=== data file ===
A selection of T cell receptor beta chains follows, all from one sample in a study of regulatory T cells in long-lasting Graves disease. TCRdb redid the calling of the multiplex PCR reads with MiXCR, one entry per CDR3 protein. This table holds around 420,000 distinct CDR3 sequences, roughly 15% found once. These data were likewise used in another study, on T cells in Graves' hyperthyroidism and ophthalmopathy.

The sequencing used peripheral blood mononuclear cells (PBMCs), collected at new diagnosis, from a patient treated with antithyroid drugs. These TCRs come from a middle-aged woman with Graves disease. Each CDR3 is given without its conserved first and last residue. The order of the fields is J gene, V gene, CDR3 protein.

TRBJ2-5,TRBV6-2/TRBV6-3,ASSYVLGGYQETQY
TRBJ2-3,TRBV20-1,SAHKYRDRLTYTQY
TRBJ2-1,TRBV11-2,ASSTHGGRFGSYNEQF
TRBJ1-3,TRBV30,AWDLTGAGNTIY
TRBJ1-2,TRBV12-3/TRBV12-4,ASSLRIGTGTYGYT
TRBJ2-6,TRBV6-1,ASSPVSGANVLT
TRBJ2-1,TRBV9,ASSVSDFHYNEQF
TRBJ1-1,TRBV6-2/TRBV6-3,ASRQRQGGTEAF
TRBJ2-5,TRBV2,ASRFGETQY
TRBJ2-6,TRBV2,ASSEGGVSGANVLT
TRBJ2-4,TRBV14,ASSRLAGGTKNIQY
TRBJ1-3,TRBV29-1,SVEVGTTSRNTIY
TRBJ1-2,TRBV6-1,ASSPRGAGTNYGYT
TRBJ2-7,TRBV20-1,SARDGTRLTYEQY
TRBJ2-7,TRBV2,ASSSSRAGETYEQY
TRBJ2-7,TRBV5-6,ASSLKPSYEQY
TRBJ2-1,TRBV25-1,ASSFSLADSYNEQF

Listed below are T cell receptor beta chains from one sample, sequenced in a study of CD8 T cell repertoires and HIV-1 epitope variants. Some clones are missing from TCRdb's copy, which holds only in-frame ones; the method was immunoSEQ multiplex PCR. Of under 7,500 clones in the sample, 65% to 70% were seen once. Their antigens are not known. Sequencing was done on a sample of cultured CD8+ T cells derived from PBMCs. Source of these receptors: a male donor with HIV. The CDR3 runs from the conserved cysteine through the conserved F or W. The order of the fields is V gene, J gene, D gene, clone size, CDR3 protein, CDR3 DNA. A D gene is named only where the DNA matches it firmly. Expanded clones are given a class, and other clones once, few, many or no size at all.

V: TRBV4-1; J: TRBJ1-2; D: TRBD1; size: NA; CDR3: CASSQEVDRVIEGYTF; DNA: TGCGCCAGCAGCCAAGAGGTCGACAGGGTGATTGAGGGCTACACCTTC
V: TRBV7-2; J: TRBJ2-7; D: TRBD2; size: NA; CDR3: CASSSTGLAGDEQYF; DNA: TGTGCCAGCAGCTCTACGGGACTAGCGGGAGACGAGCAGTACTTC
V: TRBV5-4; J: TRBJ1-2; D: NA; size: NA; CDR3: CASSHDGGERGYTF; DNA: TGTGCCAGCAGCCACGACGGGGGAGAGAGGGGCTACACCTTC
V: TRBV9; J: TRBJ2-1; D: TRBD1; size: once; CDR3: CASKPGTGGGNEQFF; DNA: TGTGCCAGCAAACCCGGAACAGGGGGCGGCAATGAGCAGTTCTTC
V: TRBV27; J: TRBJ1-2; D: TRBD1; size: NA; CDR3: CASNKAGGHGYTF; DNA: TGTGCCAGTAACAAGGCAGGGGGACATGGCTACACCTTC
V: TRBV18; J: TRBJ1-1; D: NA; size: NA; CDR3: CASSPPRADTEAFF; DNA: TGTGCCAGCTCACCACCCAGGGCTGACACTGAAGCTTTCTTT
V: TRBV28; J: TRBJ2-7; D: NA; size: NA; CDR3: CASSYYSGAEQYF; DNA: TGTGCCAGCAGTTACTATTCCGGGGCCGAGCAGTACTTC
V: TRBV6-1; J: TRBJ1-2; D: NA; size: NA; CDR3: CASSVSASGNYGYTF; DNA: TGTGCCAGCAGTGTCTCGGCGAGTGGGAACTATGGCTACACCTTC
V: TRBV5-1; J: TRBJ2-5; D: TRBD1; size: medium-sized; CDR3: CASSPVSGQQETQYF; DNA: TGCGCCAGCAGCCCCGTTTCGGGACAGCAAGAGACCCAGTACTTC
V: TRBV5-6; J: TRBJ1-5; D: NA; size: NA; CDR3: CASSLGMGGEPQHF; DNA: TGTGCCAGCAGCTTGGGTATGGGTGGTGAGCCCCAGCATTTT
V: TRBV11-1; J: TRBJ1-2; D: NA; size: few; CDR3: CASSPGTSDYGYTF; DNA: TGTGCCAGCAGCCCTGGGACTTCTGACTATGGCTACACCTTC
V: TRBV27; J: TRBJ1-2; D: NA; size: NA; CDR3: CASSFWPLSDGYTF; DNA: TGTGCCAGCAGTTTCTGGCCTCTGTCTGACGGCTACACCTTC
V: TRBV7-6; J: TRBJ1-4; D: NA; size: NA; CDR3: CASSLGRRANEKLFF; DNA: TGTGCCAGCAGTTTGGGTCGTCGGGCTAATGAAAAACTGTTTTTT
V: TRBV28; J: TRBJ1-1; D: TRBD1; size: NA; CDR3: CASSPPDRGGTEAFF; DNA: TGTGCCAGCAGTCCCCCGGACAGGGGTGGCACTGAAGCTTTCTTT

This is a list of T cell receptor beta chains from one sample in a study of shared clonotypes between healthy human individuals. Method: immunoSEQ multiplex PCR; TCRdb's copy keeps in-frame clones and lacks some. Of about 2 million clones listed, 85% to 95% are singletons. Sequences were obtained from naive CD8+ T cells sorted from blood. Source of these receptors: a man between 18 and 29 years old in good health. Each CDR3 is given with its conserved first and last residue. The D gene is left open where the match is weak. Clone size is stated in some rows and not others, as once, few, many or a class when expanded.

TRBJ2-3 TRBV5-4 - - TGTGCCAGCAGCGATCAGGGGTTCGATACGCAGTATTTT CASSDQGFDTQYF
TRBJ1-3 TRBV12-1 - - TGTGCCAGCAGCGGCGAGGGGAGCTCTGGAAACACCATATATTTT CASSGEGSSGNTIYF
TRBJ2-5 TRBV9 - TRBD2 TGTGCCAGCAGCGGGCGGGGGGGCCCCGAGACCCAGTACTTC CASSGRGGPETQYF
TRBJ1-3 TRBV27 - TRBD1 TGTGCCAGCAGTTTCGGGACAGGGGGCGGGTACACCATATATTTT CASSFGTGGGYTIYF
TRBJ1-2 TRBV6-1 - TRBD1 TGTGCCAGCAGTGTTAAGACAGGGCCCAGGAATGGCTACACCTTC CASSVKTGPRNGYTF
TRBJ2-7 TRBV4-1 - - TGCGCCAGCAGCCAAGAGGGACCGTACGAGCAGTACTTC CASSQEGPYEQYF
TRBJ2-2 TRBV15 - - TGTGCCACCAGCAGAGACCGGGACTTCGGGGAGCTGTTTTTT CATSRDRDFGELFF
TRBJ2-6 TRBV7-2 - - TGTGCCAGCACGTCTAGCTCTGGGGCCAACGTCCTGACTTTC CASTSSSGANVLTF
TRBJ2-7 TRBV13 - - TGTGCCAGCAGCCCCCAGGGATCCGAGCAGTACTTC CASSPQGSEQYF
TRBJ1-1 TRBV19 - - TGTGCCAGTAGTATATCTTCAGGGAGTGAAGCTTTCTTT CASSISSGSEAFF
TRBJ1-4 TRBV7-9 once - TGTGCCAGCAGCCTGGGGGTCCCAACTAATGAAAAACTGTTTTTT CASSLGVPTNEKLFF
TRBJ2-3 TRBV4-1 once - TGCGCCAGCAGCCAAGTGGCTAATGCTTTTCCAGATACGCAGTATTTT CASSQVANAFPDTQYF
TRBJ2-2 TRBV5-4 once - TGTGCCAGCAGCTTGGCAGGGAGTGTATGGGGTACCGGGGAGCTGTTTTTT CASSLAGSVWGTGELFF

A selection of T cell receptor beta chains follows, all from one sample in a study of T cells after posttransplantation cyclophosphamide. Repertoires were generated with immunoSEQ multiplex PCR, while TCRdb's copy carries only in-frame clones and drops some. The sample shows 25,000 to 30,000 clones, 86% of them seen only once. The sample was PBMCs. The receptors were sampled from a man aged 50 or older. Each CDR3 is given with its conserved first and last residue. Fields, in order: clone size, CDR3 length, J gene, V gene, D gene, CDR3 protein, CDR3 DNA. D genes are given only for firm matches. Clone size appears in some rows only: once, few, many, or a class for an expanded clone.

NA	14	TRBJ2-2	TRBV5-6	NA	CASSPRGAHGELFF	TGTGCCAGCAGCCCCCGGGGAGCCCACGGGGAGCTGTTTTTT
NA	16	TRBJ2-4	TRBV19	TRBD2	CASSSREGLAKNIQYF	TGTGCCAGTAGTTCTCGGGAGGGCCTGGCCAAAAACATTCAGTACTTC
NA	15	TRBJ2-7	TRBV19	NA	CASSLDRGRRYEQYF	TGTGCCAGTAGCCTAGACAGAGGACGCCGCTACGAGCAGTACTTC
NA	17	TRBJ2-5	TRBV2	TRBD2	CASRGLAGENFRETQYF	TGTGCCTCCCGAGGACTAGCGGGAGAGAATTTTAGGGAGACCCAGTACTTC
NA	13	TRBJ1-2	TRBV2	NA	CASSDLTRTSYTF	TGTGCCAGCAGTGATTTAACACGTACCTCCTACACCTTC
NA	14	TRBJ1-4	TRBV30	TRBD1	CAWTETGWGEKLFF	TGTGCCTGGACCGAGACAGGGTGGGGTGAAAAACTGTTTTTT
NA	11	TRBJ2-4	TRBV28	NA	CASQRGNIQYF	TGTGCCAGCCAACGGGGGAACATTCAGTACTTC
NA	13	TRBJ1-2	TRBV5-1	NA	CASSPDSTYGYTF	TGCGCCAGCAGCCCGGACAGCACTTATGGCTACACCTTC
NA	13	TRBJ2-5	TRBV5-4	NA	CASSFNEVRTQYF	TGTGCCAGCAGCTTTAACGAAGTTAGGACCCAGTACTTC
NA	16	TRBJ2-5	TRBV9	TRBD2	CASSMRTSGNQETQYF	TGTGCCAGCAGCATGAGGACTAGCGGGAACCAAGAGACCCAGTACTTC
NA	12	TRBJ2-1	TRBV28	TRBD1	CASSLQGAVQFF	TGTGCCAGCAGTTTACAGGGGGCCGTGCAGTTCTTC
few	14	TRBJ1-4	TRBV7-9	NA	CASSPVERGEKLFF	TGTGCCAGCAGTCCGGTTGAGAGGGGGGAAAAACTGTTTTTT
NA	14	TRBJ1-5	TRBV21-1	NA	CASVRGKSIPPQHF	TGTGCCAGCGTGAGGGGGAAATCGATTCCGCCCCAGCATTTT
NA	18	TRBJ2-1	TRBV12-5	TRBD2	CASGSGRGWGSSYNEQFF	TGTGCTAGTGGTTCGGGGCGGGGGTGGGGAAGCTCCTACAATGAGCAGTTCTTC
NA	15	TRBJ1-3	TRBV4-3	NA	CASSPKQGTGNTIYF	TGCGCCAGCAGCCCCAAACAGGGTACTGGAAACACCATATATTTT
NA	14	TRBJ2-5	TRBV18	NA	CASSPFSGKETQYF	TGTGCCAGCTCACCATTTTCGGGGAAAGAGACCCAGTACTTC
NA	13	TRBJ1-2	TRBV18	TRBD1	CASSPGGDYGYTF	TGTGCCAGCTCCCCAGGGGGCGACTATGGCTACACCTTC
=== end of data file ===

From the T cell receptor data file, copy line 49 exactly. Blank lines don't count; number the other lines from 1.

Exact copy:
A selection of T cell receptor beta chains follows, all from one sample in a study of T cells after posttransplantation cyclophosphamide. Repertoires were generated with immunoSEQ multiplex PCR, while TCRdb's copy carries only in-frame clones and drops some. The sample shows 25,000 to 30,000 clones, 86% of them seen only once. The sample was PBMCs. The receptors were sampled from a man aged 50 or older. Each CDR3 is given with its conserved first and last residue. Fields, in order: clone size, CDR3 length, J gene, V gene, D gene, CDR3 protein, CDR3 DNA. D genes are given only for firm matches. Clone size appears in some rows only: once, few, many, or a class for an expanded clone.